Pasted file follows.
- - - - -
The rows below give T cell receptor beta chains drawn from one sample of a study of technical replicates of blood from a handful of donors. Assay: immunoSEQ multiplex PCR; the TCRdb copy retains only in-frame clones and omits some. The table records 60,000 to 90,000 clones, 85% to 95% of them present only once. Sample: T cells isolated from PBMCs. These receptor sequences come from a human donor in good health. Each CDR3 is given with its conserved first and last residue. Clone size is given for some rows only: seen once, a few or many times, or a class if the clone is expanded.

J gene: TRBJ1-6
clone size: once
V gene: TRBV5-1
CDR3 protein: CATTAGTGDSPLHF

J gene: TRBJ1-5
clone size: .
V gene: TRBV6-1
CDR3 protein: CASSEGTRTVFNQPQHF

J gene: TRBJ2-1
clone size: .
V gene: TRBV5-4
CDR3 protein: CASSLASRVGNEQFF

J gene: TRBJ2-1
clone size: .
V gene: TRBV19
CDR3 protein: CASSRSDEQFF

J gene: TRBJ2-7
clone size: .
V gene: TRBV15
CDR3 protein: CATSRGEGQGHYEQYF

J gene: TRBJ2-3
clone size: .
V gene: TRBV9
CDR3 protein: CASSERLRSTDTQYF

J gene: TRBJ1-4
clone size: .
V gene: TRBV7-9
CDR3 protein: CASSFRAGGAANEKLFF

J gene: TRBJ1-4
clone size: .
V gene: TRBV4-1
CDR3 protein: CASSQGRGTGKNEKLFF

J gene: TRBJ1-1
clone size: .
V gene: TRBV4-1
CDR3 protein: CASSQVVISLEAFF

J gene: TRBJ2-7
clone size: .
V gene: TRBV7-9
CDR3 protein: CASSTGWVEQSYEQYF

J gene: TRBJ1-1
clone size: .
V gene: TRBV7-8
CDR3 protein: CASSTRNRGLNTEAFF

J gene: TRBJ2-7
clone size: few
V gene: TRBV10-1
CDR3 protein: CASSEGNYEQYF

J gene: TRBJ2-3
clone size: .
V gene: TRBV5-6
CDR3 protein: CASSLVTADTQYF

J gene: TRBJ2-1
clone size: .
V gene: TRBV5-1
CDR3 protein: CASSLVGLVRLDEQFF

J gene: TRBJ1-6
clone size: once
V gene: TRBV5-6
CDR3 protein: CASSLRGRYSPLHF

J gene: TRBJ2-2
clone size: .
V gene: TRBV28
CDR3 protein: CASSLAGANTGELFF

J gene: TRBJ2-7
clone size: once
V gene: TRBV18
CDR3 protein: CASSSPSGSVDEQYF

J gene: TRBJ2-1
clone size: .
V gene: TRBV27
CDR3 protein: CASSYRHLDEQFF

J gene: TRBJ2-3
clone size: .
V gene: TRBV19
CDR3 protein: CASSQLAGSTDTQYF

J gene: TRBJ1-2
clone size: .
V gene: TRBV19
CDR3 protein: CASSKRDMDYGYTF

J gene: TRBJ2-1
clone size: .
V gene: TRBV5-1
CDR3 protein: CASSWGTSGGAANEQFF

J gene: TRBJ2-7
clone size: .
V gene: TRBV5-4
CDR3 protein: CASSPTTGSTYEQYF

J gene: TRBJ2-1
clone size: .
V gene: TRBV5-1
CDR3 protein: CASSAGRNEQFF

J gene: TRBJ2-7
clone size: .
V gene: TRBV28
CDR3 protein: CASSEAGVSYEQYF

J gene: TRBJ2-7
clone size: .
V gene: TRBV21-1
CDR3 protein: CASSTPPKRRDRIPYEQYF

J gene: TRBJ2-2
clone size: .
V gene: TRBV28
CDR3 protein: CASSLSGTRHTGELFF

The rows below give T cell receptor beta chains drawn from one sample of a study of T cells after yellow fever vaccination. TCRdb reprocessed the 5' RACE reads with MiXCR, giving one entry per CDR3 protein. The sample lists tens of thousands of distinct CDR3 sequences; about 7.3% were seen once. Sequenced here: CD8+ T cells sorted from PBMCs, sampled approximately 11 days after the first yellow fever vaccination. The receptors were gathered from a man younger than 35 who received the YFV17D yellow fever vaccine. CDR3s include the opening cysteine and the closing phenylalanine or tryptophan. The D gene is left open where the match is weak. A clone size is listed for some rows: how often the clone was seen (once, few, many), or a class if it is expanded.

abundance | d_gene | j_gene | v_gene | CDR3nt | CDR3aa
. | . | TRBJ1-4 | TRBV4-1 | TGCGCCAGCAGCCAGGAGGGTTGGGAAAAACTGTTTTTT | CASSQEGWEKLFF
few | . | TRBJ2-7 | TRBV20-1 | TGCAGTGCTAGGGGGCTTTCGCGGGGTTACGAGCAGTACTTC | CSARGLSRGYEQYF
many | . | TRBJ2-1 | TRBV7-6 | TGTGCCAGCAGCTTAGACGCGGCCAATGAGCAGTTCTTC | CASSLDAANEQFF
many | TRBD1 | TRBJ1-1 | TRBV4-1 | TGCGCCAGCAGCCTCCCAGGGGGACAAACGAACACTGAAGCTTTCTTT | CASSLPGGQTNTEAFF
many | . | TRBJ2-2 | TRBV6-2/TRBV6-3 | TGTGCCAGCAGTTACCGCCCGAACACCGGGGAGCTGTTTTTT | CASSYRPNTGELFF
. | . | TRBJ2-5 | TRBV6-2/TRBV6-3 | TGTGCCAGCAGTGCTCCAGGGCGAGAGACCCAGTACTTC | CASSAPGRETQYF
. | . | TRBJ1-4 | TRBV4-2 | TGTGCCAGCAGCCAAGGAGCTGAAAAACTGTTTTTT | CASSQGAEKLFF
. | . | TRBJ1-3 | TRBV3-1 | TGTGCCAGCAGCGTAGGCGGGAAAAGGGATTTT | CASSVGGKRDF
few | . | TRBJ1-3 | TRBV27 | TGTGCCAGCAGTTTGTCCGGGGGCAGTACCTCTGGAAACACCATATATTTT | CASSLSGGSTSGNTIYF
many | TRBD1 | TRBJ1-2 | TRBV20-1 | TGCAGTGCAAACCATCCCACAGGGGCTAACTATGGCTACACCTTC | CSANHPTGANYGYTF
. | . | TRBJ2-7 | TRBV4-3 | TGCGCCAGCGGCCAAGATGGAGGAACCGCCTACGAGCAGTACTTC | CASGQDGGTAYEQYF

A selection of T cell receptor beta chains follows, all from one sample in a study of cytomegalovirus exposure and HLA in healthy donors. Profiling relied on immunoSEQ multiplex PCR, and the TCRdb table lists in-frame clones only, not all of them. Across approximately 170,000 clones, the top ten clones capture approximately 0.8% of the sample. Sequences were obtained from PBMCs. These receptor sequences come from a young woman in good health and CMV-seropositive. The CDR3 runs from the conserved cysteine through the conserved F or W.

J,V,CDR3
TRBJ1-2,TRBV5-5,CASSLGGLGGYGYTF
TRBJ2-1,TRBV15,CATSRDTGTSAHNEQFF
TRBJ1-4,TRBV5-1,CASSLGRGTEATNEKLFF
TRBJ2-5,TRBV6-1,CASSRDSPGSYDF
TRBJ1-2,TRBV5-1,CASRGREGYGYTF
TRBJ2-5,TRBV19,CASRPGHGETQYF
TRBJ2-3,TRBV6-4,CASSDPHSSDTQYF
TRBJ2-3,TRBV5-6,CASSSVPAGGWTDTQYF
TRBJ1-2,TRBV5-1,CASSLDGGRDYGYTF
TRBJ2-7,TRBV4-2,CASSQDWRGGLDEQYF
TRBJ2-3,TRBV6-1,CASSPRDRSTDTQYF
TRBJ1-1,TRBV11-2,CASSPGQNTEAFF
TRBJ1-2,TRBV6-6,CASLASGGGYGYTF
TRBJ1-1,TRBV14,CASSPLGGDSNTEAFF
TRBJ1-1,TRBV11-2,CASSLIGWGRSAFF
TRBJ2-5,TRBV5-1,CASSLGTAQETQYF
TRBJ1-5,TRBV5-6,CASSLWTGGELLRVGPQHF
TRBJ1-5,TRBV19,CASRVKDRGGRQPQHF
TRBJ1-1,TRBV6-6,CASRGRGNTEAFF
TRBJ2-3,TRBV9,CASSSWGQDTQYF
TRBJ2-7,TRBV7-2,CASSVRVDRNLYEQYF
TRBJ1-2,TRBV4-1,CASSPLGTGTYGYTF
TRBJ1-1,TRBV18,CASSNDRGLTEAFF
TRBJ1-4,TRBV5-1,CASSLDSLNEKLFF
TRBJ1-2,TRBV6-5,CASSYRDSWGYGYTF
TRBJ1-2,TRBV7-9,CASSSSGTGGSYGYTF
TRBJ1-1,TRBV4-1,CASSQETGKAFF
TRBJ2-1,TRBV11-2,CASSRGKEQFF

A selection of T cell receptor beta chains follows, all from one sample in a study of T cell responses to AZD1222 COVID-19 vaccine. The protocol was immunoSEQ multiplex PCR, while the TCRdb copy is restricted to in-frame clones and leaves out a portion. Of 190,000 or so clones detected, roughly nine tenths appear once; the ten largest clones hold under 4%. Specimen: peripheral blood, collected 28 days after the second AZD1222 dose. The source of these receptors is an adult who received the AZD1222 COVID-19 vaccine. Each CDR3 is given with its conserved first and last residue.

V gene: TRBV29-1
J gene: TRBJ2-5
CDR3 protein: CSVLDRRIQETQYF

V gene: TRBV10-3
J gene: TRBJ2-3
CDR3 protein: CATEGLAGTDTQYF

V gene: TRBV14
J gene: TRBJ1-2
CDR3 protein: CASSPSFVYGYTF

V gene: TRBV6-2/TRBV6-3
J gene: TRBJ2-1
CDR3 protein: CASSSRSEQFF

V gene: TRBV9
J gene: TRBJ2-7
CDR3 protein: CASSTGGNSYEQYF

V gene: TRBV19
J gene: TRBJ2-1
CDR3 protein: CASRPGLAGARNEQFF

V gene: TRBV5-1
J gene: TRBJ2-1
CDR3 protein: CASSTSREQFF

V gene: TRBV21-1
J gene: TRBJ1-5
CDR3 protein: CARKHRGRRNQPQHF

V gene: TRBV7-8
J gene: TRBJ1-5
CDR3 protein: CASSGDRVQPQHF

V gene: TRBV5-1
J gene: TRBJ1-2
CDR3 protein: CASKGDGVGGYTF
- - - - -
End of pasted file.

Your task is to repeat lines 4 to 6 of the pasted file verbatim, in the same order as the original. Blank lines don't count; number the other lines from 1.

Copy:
V gene: TRBV5-1
CDR3 protein: CATTAGTGDSPLHF

J gene: TRBJ1-5